Entering freshmen may enroll in the Clark School as Undecided Engineering. Students declared as Undecided Engineering are advised by the Undergraduate Advising & Academic Support Office. No later than their third semester a student should select an academic degree program. The student's newly declared major department assumes the responsibility for the student's academic guidance, counseling, and program planning from that point until the completion of the degree requirements. For the specific requirements, see the curriculum listing in each engineering department.

Pathways to Shady Grove Programs

The A. James Clark School of Engineering offers three degrees at the Universities at Shady Grove, located in Rockville, MD – Biocomputational Engineering, Cyber-Physical Systems Engineering, and Mechatronics Engineering. Because these degree programs are exclusively available at Shady Grove, students eligible for admission to the Clark School and who are currently attending the University of Maryland, College Park, may indicate interest in these degree programs by declaring the pre-major.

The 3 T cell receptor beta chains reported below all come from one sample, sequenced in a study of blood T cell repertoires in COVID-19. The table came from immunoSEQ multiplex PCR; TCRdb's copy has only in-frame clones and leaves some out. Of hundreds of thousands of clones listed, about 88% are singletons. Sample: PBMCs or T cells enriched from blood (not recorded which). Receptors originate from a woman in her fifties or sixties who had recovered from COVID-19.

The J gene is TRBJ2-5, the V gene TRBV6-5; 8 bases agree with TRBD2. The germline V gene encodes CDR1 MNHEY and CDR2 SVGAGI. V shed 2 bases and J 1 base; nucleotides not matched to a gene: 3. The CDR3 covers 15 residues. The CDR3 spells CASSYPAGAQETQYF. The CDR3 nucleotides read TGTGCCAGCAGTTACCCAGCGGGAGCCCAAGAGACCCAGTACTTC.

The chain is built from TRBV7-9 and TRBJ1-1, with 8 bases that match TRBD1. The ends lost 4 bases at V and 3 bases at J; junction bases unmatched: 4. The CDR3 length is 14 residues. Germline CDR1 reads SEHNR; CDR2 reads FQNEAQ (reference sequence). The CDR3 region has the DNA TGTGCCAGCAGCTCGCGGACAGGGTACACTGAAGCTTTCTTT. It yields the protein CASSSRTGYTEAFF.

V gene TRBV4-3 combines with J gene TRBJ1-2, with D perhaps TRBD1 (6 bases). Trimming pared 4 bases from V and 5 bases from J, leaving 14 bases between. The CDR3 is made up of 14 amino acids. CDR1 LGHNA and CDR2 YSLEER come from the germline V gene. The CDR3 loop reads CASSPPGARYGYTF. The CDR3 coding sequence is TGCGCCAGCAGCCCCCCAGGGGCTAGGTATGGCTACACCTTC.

The Pre-Biocomputational Engineering, Pre-Cyber-Physical Systems Engineering, and Pre-Mechatronics Engineering majors are not degree-granting programs. Rather, these pre-majors are specifically designed for students who plan to transition from the College Park campus to the Shady Grove campus to pursue the Biocomputational Engineering , Cyber-Physical Engineering, and Mechatronics Engineering majors at Shady Grove. 

The Universities at Shady Grove only offer the 300 and 400-level degree requirements. Therefore, prior to transitioning to the Shady Grove campus, students must complete all 100 and 200-level prerequisites and must complete their general education requirements. 

Prospective freshmen and transfer students are invited to apply into the pre-majors. Applicants for the pre-major codes will be reviewed based on the Clark School of Engineering LEP requirements. If admissible to the college, they would be invited to pursue the pre-majors at College Park until the time when they are ready to transition to the Shady Grove campus.